We also have this bollox hitting the news stands today in Noo Yawk, straphangers were eagerly learning of the dollar's demise, prompting LB to ponder once more the relationship between sentiment extremes and market turns:

Dollar's Reign Ending?

Leftback said...
3:17 PM  

You were brave today.."ouch".
I'm far too much the coward to call Mt T looking at the context we're currently in.
I wouldn't try to call King next week either.Events move on and King may well have had to move on with them.No doubt he won't wis to have ,but soemetimes we all have to do things we don't wish to and that may well be where King is now.
Let me put it this way,it's so hard to call I wouldn't bet against it.

Anonymous said...
3:24 PM  

You got the call on 5y UST spot on, TMM.
Nice one!

Anonymous said...
3:41 PM  

LB, I hear you. I suspect another peripheral event will prevent Mr.T from action.

I have detected a few similar articles recently as well a nd suspect that sentiment is reaching an extreme similar to November 2009and November 2010.

I also still sense a strong belief out here in Asia in DGDF. Despite the recent equity outflows, the belief in all things EM/Asia and commodities is still very strong among Asian investors.

Skippy said...
3:51 PM  

This is just unbelievably stupid.... I don't even trade Euribors for a living but this makes me think that we are in for a policy error (tightening) followed by a sovereign crisis (covered many, many times on this blog) followed by god knows what (sovereign default shitshow followed by run on European banking system?). I would love the Ber-nank to exit QE2 and even raise rates to normalize capital markets but this is just absolutely insane.

Seriously re-evaluating everything of a risk-on nature I own right now.

Nemo Incognito said...
3:54 PM  

Skippy viz commods out here - mate, I have some stories.If you think public markets are nuts you have no idea what supposedly big and smart funds are doing viz a viz paying up for el crappo rare earth deposits with spivvy promoters.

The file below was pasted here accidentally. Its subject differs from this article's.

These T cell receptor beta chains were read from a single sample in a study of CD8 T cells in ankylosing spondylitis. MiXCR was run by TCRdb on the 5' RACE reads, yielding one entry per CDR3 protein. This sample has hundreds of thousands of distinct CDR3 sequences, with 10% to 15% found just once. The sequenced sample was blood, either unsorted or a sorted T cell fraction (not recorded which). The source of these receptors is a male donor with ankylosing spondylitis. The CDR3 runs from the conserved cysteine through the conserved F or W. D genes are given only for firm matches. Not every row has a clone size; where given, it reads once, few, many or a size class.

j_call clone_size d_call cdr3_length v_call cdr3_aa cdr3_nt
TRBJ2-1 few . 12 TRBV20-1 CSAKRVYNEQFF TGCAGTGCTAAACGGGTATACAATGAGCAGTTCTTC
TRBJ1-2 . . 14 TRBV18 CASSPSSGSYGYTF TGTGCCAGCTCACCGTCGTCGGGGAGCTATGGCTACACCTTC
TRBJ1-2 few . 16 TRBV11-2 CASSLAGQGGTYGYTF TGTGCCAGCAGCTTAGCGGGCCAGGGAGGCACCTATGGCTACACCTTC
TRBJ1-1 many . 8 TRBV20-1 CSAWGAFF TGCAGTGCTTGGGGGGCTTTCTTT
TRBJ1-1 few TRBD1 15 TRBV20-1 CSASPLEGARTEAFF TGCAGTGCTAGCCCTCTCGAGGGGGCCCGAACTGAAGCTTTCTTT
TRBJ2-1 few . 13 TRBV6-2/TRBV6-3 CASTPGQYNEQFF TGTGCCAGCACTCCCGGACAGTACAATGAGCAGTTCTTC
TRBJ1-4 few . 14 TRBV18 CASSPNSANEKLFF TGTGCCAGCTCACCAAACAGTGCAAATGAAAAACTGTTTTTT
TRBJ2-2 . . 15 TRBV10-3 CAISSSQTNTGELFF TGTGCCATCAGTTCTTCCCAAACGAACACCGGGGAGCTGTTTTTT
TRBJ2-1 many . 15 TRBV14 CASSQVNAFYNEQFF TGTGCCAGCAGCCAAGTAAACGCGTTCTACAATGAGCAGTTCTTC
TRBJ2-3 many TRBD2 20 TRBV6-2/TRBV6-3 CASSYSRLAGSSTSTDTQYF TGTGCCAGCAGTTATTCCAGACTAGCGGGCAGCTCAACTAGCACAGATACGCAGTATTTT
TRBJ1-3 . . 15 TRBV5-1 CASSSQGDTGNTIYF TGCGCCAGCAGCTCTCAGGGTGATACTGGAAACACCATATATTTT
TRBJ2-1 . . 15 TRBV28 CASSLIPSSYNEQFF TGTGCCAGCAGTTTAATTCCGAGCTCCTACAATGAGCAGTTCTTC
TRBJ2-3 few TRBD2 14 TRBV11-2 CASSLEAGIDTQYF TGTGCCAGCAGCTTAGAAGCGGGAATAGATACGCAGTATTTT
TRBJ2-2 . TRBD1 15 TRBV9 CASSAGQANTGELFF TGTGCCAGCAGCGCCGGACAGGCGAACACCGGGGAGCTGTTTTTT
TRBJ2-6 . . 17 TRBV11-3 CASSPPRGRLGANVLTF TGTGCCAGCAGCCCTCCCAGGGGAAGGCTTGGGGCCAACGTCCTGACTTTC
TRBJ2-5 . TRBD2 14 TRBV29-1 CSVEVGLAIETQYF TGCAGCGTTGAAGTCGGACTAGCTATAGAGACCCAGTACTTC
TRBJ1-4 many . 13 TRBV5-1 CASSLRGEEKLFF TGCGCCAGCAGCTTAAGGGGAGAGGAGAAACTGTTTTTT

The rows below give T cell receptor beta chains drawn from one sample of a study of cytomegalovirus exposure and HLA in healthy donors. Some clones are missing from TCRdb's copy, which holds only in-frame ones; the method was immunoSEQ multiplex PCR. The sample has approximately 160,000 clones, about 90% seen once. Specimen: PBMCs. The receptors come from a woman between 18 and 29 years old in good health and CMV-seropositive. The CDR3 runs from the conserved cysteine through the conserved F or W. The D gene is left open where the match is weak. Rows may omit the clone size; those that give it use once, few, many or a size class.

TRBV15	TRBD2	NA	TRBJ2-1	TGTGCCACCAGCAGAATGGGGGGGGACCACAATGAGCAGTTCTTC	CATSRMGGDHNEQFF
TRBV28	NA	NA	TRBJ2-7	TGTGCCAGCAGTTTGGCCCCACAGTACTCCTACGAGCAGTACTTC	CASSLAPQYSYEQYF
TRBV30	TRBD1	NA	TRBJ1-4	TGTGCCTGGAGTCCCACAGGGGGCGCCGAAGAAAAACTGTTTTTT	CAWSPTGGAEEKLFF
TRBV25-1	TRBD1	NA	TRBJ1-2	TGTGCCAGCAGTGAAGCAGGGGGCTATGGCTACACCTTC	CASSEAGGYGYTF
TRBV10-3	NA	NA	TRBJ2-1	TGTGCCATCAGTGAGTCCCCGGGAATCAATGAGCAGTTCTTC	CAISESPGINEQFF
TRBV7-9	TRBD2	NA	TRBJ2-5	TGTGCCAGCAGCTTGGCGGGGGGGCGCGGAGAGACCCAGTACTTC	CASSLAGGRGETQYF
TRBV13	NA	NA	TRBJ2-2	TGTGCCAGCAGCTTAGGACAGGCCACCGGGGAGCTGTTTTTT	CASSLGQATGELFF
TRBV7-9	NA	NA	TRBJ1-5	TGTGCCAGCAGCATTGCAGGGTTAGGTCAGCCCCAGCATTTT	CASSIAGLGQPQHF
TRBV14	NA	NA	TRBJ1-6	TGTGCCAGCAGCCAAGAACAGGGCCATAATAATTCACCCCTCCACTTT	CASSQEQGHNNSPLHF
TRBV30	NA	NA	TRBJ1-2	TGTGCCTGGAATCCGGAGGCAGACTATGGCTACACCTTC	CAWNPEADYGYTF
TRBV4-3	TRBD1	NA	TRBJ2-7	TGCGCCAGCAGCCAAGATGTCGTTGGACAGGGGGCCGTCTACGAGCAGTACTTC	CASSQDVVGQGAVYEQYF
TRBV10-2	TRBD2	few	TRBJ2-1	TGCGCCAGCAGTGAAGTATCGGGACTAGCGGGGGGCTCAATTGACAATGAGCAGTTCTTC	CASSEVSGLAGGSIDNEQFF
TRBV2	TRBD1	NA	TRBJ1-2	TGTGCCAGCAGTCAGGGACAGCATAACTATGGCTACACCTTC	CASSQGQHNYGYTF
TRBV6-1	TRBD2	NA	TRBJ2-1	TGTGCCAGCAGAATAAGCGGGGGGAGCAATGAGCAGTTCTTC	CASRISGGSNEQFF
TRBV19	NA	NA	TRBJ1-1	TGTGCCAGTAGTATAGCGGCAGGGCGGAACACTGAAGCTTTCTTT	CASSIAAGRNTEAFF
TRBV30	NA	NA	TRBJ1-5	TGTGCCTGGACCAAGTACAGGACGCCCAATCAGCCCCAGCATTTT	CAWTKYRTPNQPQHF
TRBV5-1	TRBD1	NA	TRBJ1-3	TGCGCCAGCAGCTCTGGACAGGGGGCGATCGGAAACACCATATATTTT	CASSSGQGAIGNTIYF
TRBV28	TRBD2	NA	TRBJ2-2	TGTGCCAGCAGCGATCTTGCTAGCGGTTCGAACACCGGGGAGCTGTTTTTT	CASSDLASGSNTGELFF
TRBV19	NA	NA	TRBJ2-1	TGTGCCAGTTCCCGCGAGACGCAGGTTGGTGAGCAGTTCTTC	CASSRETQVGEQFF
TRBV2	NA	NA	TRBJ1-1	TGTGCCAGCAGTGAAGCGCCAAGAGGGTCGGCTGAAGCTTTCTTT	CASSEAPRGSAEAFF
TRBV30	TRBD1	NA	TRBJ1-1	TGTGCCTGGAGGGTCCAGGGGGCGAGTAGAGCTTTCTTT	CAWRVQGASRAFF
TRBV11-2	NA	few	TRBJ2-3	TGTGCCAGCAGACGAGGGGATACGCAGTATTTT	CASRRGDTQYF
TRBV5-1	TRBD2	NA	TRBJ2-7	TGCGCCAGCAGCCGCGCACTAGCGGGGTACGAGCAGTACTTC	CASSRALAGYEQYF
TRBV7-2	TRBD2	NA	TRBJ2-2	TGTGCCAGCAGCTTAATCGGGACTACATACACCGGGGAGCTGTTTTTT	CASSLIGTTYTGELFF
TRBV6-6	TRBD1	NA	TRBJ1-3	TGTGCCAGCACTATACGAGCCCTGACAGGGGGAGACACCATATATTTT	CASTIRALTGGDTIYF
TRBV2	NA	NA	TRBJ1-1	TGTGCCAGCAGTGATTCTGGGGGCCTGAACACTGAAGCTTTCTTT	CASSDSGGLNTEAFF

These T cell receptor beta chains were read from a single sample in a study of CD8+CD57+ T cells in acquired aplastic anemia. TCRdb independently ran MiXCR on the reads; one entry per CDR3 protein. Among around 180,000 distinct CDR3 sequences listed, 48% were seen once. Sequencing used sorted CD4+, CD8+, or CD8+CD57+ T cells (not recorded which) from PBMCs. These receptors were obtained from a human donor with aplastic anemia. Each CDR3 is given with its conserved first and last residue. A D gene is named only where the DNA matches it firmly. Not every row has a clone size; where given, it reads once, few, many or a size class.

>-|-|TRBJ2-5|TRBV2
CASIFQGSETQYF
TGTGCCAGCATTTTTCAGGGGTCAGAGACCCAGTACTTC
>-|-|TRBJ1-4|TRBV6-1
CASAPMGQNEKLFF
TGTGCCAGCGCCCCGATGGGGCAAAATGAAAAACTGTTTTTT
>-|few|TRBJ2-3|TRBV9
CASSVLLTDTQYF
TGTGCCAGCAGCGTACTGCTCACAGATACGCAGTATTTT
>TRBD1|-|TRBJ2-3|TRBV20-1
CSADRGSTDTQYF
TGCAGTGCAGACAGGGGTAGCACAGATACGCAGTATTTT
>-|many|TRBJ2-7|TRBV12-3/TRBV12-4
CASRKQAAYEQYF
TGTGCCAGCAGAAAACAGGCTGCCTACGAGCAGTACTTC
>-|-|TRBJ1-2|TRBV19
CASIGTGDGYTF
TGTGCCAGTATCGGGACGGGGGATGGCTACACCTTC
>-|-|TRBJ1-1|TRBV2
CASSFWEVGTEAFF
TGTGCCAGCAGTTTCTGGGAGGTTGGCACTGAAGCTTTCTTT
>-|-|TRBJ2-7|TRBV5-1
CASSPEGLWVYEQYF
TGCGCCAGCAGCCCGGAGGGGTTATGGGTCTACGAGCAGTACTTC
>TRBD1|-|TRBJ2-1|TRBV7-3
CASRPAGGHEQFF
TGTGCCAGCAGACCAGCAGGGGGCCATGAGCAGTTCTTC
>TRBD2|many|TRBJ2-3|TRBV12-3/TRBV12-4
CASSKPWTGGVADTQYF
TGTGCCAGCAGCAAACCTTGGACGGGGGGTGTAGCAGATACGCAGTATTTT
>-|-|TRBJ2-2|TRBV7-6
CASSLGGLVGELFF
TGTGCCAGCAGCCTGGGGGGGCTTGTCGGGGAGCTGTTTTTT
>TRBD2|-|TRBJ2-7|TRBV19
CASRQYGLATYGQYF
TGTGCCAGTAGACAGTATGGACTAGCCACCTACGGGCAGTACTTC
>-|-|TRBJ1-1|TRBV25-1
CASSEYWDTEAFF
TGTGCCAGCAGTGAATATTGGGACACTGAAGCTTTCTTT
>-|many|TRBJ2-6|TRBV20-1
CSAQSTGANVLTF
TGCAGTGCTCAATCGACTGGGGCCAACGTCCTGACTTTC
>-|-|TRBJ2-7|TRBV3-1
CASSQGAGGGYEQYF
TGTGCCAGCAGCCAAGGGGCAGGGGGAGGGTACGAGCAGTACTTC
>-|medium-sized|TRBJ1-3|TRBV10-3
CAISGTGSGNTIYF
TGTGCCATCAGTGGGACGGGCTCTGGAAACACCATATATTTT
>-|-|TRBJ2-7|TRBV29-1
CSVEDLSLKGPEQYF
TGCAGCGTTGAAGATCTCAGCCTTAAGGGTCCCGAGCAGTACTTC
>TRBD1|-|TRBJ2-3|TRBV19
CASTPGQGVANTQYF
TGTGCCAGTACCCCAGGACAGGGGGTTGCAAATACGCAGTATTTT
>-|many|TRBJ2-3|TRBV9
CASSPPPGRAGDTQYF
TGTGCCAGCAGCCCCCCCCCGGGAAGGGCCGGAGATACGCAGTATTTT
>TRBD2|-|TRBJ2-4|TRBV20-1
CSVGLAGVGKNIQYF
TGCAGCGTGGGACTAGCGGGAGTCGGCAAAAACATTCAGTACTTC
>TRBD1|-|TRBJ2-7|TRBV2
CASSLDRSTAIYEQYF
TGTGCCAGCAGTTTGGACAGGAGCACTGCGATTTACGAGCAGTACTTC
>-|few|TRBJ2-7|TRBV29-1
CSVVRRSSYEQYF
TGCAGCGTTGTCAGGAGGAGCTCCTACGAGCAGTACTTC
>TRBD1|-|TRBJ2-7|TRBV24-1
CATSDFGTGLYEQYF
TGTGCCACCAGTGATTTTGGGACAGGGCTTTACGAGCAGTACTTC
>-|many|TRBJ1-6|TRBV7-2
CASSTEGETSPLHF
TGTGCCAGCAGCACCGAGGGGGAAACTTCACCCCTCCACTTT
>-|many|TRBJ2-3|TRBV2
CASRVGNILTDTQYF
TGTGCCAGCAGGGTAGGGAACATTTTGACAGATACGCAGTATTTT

Nemo Incognito said...
3:58 PM  

Show me a hole in the ground and I'll show you an Excellent Adventure in Rare Earth Mining. Presence of spivs always an indicator of incipient toppiness.

Hope Asian sentiment keeps re-pumping FXI and EEM, Skippy, so that I can serially short them over and over, it's delivered big twice already! Saffers looking good in the WC, Skippy. ABDV is in ominous form.

Leftback said...
4:07 PM  

I'm starting to wonder whether this is starting to look a bit like Feb 1994 given the surprise, with rate hike fears leading to a risk aversion event. Of course, to look at Spooz you wouldn't think that...

Right, after today's drubbing I'm off to the pub.


cpmppi said...
4:19 PM  

Skippy, Blimey, they get up early in Australia don't they - it's only 3am out there, isn't it? Come to think of it, that goes for all the other Asian commenters - what are you guys doing up so late?

Anonymous said...
4:29 PM  

And I'm joining cpmppi down the pub for a thursday special consolation bevvy. TMM will have sore heads tomorrow.

Polemic said...
4:49 PM  

TMM: As regards policy rules, have a look at EONIA or the min. bid rate vs the unemployment gap using OECD's NAIRU. Cheers and thanks for a super blog. /o

Otto said...
5:57 PM